HOUSE OF SALT AND SORROWS by ERIN A. CRAIG
A REVIEW by ALEXA DUNCAN
Welcome to Spooky Season, everyone! The most wonderful time of year. The air is finally getting colder, the leaves are finally starting to change, and Hocus Pocus is on a different TV channel every single night until Halloween. It’s also the month where I review YA horror novels! Enter House of Salt and Sorrow by Erin A. Craig, a much-hyped debut based on the “12 Dancing Princesses” story from the Brothers Grimm. Salt and Sorrows is more of a Gothic romance than a horror story, but I enjoyed it all the same.
Set in a Victorian-inspired fantasy world, Salt and Sorrows is almost Poe-like in its horror. Our main character, Annaleigh Thaumas, is one of twelve sisters of the noble Thaumas family. She, her sisters, her father, and her step-mother live on the island of Salten, in a grand manor called Highmoor. One by one, Annaleigh’s sisters keep dying of increasingly mysterious circumstances. Annaleigh is determined to find out why they keep dying, finding herself in some rather terrifying situations along the way. There are ghosts, pretty dresses, mysterious balls, churning oceans, and a lot of octopi. Seriously, there’s an octopus embossed on the over beneath the dust jacket.
Synopsis aside, I really enjoyed House of Salt and Sorrows. It’s the type of book I would love to see more of in YA. Not quite horror, not quite romance, it sits squarely in the Gothic romance sub-genre, which is one of my absolute favorites. Gothic romance is not meant to be terrifying, rather eerie and unsettling. Salt and Sorrows succeeds in creating this feeling of dread, and some of its creepiest scenes evoke a rather gooseflesh-inducing spookiness that completely fits this time of year. The novel admittedly starts off slow at first and takes awhile to pick up steam. The first 100 pages are more of a murder mystery than anything. It’s around the halfway mark where the book takes a turn for the supernatural. I loved it, but be warned if you’re looking for a more straightforward story.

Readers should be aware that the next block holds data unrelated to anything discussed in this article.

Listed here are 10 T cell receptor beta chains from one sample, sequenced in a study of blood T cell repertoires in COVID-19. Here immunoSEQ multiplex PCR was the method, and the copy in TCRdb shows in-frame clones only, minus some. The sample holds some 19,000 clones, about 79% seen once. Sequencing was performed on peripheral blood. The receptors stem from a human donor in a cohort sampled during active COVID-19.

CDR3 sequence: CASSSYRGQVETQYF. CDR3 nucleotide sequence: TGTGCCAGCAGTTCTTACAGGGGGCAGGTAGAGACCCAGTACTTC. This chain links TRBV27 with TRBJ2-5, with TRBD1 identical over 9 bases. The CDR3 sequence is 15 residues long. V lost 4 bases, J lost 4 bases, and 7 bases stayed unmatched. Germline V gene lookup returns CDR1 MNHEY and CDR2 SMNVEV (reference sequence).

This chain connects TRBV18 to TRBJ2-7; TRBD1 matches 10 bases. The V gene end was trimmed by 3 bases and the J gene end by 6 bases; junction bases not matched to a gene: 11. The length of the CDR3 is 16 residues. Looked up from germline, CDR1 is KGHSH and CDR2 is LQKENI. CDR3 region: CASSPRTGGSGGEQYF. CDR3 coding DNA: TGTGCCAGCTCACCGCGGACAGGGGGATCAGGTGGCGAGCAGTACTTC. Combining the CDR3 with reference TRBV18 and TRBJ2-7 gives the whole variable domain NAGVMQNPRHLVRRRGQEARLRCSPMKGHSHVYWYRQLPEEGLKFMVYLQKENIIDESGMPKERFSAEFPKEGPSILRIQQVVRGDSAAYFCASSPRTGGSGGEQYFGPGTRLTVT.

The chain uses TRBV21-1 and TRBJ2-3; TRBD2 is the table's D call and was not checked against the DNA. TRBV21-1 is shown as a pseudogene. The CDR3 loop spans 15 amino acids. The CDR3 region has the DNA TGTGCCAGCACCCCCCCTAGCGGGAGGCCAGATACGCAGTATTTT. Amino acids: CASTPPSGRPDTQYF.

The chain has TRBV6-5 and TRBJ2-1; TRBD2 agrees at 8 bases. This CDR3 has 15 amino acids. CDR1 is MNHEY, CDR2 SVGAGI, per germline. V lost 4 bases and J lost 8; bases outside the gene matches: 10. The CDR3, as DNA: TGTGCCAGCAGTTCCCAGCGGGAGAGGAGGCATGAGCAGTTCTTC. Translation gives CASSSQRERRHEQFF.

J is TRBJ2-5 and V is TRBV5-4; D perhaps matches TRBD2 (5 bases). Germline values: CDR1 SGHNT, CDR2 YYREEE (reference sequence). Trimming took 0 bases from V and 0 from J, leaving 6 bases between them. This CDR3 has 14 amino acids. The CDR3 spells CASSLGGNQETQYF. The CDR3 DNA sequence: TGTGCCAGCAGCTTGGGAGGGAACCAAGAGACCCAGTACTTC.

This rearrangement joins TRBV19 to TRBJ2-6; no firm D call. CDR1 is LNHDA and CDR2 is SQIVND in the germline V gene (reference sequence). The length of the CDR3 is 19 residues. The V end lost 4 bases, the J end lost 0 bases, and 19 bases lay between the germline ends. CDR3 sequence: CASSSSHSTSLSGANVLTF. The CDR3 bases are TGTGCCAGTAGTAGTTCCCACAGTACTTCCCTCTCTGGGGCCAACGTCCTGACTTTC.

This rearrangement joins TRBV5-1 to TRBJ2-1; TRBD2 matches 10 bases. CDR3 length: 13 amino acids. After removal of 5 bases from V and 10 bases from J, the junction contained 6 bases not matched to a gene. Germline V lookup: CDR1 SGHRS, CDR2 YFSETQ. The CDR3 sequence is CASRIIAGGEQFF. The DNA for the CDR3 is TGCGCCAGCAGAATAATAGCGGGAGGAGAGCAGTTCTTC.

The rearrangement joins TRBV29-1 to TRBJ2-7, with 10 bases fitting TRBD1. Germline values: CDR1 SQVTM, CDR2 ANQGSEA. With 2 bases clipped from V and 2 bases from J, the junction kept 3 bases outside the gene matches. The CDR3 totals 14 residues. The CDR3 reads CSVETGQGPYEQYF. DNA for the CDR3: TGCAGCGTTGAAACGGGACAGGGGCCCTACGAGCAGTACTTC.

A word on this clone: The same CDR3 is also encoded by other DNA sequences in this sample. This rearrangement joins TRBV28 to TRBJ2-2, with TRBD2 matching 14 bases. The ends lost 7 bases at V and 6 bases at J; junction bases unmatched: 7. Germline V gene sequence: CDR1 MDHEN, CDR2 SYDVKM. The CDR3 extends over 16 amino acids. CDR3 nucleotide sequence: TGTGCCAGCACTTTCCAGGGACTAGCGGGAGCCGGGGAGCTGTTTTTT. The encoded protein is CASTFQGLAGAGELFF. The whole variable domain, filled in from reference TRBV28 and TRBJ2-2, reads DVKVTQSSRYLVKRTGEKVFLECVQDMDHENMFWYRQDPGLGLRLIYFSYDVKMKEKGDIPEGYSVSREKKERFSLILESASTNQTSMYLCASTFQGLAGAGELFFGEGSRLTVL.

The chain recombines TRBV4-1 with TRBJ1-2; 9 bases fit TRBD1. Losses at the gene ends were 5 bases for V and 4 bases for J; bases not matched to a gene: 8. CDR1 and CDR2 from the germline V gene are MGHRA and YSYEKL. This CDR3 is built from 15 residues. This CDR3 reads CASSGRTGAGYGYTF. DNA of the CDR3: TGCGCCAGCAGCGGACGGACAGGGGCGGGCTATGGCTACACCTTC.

Salt and Sorrows is not a character driven novel, so you shouldn’t go into it expecting a ton of character development. It’s much more about the atmosphere and the setting, as so many Gothic novels are. Annaleigh as a protagonist is fine, if not a little boring, but I did enjoy Cassius, her love interest quite a bit. I also found the worldbuilding to be quite interesting, if not a little vague. Everything about Annaleigh’s world is evocative of the ocean and the island she and her family inhabit. You can practically smell the saltwater as you read.
All in all, House of Salt and Sorrows is the perfect book if you’re looking for something spooky for the season, not necessarily scary. You can check out our copy at the Oreana library today!